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Essay/Term paper: The age of innocence

Essay, term paper, research paper:  Cliff Notes

Free essays available online are good but they will not follow the guidelines of your particular writing assignment. If you need a custom term paper on Cliff Notes: The Age Of Innocence, you can hire a professional writer here to write you a high quality authentic essay. While free essays can be traced by Turnitin (plagiarism detection program), our custom written essays will pass any plagiarism test. Our writing service will save you time and grade.

The Age of Innocence, by Edith Wharton, contains many

flat, static characters representing Old New York society.

At the apex of that society is Mr. and Mrs. Henry van der

Luyden. As the narrator describes, their appearances are

rare, but yet these few appearances provide more than

enough information for the reader to "know" the character.

This information comes from several sources. The first is the

narrator, when most of Old New York society is described.

The second reference involves Newland Archer and Mrs.

Mingott"s seeking of approval of the van der Luydens and

the exchanges that took place. The final instance is the rare

occasion of a dinner at the van der Luyden home and the

occurrences here. From the information here, readers

develop a complete picture of the van der Luydens.



At the end of chapter VI, the narrator describes the

hierarchy of Old New York. The last family described is the

van der Luydens. The narrator writes, "…the van der

Luydens…stood above all of them" (50). The narrator

blatantly tells us that the van der Luydens are the highest

"ranking" family of Old New York society. Just previous to

this, the narrator informs the reader that they descended

from both British and French aristocracy, supporting the fact

that the van der Luydens are the most revered family. Next

the narrator makes it known to readers that "[Mrs.] and Mr.

van der Luyden were so exactly alike… neither had ever

reached a decision without prefacing it by [a] mysterious

conclave" (52), this conclave being, "I shall first have to talk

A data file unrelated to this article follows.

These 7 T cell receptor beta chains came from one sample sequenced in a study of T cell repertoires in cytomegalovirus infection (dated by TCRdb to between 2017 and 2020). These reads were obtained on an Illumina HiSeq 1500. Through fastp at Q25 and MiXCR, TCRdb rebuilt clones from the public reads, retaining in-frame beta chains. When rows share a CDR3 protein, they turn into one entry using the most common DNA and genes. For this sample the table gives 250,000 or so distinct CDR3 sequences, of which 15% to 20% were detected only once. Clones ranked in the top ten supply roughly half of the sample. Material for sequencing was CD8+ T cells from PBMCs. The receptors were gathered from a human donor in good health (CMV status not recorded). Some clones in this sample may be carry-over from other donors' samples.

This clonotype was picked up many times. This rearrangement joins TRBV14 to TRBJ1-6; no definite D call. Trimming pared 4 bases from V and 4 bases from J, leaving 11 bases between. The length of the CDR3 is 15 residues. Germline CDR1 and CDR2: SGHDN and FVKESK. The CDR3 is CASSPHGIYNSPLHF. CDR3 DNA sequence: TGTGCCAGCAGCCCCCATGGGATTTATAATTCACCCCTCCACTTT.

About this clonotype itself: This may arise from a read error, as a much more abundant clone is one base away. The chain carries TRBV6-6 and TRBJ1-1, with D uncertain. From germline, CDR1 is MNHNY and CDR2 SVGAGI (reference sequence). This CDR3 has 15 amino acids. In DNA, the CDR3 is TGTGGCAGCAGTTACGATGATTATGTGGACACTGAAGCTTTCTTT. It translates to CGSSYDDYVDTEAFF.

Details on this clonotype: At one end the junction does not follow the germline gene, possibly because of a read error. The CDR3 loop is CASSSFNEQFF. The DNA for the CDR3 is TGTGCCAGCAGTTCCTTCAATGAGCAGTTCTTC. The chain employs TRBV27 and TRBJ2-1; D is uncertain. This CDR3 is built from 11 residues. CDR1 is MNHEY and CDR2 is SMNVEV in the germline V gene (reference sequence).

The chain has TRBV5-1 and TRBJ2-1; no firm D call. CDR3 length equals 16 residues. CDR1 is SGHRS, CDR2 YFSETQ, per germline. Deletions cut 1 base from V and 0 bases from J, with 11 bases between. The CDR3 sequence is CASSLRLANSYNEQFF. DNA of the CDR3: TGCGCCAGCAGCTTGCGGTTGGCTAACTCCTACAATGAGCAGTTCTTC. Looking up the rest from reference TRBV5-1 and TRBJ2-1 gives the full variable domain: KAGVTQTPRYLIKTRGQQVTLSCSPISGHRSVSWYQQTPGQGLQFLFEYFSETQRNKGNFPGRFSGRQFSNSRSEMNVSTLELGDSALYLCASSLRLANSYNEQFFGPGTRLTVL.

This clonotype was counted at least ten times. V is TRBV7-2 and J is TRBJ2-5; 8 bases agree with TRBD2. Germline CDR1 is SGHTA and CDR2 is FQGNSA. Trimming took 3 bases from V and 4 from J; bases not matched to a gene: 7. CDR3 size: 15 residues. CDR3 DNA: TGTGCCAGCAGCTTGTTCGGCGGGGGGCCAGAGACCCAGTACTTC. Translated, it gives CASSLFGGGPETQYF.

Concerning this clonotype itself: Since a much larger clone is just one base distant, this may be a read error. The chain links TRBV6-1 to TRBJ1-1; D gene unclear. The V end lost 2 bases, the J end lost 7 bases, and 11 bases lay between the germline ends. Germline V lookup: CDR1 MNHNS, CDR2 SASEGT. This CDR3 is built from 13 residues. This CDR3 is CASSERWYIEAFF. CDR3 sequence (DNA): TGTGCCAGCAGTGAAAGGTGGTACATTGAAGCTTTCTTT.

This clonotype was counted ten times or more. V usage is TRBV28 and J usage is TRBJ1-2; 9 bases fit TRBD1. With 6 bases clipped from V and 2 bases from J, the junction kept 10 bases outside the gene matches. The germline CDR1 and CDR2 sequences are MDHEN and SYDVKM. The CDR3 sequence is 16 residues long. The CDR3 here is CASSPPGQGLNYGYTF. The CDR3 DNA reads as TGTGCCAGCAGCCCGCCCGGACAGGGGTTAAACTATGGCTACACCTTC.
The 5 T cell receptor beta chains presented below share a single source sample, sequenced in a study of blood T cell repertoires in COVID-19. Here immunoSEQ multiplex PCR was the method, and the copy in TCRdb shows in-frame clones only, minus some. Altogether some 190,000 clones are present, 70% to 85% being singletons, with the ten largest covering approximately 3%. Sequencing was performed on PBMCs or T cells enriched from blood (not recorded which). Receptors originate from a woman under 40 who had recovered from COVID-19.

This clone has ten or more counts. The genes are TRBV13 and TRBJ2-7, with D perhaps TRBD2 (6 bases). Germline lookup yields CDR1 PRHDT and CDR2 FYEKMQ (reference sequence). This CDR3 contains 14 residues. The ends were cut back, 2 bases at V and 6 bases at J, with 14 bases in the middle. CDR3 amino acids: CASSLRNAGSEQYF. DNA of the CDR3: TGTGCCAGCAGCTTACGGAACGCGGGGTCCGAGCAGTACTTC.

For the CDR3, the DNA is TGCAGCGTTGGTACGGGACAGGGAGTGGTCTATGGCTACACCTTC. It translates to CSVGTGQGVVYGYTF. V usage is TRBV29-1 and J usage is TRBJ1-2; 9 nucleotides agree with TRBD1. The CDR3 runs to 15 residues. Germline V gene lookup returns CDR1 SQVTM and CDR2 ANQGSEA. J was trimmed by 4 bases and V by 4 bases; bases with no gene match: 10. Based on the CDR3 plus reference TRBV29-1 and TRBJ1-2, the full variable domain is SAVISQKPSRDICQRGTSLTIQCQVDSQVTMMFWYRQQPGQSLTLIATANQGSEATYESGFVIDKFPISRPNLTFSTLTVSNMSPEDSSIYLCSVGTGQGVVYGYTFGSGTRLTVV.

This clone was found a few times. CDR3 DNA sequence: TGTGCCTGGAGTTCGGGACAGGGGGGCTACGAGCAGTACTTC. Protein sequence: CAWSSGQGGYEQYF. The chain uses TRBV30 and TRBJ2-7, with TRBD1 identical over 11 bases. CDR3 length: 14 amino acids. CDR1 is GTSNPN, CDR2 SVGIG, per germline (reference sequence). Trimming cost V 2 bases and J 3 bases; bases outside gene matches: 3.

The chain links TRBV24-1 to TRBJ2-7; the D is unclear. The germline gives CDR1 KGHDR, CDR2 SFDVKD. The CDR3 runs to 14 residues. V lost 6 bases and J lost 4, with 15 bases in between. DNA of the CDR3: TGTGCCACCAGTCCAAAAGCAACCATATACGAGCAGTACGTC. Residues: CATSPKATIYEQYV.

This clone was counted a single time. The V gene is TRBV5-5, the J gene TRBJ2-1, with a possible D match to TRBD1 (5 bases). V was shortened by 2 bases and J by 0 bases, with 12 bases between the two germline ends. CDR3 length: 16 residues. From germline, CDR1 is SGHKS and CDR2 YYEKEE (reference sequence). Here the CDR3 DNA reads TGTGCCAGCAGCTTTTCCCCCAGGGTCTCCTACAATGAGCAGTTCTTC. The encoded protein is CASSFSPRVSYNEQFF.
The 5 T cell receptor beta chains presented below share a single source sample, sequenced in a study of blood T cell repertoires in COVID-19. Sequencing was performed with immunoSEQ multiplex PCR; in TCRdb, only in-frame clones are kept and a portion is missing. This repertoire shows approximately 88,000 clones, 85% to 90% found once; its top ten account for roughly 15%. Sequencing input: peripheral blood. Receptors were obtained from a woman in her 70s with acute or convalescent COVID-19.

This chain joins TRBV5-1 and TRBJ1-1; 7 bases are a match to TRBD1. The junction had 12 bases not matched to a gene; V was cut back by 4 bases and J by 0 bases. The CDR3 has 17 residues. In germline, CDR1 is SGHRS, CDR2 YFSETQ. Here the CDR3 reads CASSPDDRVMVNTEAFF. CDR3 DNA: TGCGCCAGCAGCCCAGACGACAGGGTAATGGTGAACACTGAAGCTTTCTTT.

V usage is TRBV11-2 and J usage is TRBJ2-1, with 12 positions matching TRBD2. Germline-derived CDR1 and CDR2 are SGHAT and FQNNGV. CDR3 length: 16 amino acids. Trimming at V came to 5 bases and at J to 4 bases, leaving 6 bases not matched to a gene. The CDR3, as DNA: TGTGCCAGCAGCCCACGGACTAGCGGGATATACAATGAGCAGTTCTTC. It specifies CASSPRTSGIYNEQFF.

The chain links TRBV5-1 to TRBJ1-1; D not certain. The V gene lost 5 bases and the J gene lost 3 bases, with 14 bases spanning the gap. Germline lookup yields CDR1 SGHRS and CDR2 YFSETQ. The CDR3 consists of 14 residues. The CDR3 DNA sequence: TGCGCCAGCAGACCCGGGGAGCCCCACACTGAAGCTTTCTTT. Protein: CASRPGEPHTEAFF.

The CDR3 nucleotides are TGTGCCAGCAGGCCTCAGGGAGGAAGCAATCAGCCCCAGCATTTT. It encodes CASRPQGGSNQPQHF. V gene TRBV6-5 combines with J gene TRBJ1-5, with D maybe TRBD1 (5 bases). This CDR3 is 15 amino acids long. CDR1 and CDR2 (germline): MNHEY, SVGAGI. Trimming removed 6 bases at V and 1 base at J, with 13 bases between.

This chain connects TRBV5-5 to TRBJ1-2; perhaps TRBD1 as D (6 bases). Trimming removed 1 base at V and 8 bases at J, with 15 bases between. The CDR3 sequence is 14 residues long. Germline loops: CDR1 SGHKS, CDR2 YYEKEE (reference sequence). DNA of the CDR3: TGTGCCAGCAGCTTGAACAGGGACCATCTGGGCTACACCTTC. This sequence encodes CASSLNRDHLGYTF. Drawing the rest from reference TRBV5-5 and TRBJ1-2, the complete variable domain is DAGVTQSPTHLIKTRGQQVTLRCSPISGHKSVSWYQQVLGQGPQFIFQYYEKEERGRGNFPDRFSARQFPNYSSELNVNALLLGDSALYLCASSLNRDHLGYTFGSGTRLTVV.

this over with my husband/wife." This shows that, one, the

van der Luydens cannot be characterized separately for they

are exactly alike, and, two, they consult each other before

making decisions. Once again the narrator brings forward,

quite openly, information about said characters. The

narrator"s informing the reader of such facts sets up the

reasoning behind the character"s motivations, and the

reactions of other characters.



One of such instances involves Archer and Mrs. Mingott"s

seeking of the advice of the van der Luydens. First, it is

important to note that double-checking one"s plans, as

Archer does here, indicates the high status of the van der

Luydens. Archer and Mrs. Mingott"s having to ask another

family for the "proper" thing to do proves their dominance

over society and that they are the experts of "good form."

Archer, then, proceeds to tell his narrative of Ellen"s being

advised by her family not to divorce and his preference of

her relieving herself of her husband. Once the information is

laid on the table, "Mrs. van der Luyden glanced at her

husband, who glanced back at her" (55). This exchange is

another example of a "mysterious conclave" that they use to

consult each other. Their glancing at each other was to agree

as to whether or not the family decision against divorce is to

be overridden. Mr. van der Luyden then responded with

their answer against the veto. The instance formerly

described proves what the narrator had previously informed

the reader, that the van der Luydens never reach a decision

without consulting each other and their high status in Old

New York society.



The final point of characterization to be discussed is the

happenings at the van der Luyden"s party for their Duke.

The other character"s reaction to the party and the party

itself reveals more information about this family. The invitees

of the party all put on their best clothes and wore their best

jewels. This reaction by the other characters at the party

shows, once again the van der Luydens status. Almost as a

rule, the van der Luydens are so important that one must

wear their very best, so as to not offend them. Separately,

the party itself discloses an additional trait about the van der

Luydens. All the best china was laid out, the guests (in this

case the Duke) were received with old-fashioned cordiality,

and the doormen all had the same uniform. These aspects of

the party show the van der Luyden"s strict adherence to Old

New York society"s "rules" and "regulations." Both the

actions of the van der Luydens and the other characters"

reactions provide much information about the van der

Luydens themselves.



The characterization performed by Wharton on the van der

Luydens was very thorough for the type of character she is

portraying. Everything from Mr. and Mrs. van der Luyden"s

likeness to each other to the strict observance of all of

society"s "good form" shows that these two are very flat,

static characters, for nothing about them changes. The

narrator provided the basic background knowledge about

the van der Luydens and then the plot-related events

confirmed what the narrator had written earlier. This

provides for two very plausible characters, but at the same

time, two who do not change. The van der Luydens, exactly

alike, authorities on everything that is proper, are the ruling

family of Old New York society.

 

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